That said, Baker made his presence felt in this part of the state, and in many ways made it a full partner in many initiatives here, not just in Springfield, but across the region.

It has been said by some that we have an inferiority complex in this state and that we spend too much time thinking we are slighted, ignored, or both. While there is some truth to that, it has been easy for some governors to talk a good game, but, in the end, pay lip service to the broad region west of Worcester.

Baker succeeded in getting his name on a menu item at the Student Prince restaurant — a bun-less hamburger, to be specific. But far more importantly, he let people in this region know that they not only had a voice, but that their voice was being heard.

We can only hope the state’s next governor can continue that pattern of involvement.

Opinion

Editorial

They cut the ribbon at the new Marriott Springfield Downtown last week.

It was a lavish ceremony that was more than three years in the making. That’s how long it has taken serial entrepreneurs Vid Mitta and Dinesh Patel, owners of Springfield Hospitality, to transform the property in Tower Square, which lost the Marriott flag several years ago amid serious decline, into one of the state’s best hotels west of Boston.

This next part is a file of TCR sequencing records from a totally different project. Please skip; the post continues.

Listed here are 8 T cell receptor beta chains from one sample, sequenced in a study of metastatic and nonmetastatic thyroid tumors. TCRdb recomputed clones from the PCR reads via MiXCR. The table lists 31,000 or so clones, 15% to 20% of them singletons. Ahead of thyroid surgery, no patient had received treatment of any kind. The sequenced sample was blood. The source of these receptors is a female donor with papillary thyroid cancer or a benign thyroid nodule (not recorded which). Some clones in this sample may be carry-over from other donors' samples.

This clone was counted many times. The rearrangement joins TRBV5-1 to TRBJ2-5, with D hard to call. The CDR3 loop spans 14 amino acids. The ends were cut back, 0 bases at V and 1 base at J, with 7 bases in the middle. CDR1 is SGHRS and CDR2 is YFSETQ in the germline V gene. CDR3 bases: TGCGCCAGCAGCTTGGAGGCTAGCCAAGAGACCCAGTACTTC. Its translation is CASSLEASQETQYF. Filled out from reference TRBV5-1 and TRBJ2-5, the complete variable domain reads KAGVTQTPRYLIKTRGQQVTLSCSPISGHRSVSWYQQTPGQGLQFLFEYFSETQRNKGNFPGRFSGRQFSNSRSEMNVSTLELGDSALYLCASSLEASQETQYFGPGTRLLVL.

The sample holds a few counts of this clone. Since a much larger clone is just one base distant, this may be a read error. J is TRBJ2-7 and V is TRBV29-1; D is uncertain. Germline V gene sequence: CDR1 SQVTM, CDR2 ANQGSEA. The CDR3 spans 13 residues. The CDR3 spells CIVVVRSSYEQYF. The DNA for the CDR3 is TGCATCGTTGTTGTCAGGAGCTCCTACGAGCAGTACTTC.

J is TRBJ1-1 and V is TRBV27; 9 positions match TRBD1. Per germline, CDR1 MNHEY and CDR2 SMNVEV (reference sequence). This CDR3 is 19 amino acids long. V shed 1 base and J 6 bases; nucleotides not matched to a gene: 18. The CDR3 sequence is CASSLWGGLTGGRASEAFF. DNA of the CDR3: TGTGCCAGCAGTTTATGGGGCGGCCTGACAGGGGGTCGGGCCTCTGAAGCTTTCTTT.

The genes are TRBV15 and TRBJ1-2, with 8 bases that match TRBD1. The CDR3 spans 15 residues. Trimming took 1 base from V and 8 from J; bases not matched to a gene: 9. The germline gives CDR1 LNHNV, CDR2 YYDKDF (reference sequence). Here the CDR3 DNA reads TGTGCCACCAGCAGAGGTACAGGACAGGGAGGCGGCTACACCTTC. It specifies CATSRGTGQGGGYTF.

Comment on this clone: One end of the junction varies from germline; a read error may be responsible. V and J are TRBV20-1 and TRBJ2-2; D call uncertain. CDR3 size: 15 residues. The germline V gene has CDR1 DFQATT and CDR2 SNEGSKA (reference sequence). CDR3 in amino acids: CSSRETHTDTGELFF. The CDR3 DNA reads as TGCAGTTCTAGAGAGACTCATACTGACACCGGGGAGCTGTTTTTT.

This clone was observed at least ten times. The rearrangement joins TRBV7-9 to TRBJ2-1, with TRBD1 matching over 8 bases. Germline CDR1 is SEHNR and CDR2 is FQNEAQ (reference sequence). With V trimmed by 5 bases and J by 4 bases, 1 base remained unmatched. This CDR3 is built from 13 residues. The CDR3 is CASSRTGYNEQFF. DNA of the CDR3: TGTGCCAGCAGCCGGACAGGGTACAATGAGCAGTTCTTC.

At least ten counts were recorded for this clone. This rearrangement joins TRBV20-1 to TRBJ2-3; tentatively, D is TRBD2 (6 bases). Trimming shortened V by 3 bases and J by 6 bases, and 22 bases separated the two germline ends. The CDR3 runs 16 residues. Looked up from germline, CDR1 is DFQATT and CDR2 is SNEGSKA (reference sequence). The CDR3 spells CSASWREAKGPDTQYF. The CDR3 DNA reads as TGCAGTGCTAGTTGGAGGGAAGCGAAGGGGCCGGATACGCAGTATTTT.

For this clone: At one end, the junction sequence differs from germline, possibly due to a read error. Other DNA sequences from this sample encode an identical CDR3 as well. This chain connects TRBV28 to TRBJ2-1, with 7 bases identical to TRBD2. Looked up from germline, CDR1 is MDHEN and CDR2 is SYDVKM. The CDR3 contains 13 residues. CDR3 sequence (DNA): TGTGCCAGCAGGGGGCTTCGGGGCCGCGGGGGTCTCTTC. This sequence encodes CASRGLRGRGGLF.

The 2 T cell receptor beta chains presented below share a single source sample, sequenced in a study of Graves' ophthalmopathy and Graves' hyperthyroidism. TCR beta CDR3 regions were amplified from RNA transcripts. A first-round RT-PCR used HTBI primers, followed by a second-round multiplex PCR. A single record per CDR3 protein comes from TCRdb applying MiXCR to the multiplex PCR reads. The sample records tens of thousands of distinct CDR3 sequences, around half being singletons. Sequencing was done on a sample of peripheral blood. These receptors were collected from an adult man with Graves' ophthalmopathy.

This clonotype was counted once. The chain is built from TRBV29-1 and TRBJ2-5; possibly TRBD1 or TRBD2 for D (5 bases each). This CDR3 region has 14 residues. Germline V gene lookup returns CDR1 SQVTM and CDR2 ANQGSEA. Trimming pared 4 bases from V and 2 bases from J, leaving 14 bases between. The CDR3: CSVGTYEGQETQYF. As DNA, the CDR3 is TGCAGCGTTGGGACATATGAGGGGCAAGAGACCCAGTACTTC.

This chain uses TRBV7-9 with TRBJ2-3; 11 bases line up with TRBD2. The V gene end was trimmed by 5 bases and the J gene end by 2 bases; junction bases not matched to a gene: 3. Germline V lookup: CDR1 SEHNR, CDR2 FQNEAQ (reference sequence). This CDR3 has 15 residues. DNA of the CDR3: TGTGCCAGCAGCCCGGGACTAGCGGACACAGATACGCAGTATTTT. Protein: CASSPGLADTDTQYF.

A host of local, state, and national elected officials, area business leaders, and representatives of the Marriott chain turned out to celebrate the transformation of the property and the return of the Marriott flag to Springfield. There were speeches, tours, music from the Springfield Sci-Tech band, and more.

The ceremony marked more than the official ribbon-cutting for the hotel, though. It commemorated a triumph over extreme challenge — this renovation, or re-imagination, of the property was undertaken during the pandemic and thus had to overcome a series of stern challenges — and a raising of the bar, if you will, in Springfield and its downtown.

Indeed, like MGM Springfield before it, the new Marriott sets a new standard for imagination and quality in the city, and it is our hope that it will inspire others to reach higher and think bigger as they contemplate what can be done in Springfield and its downtown.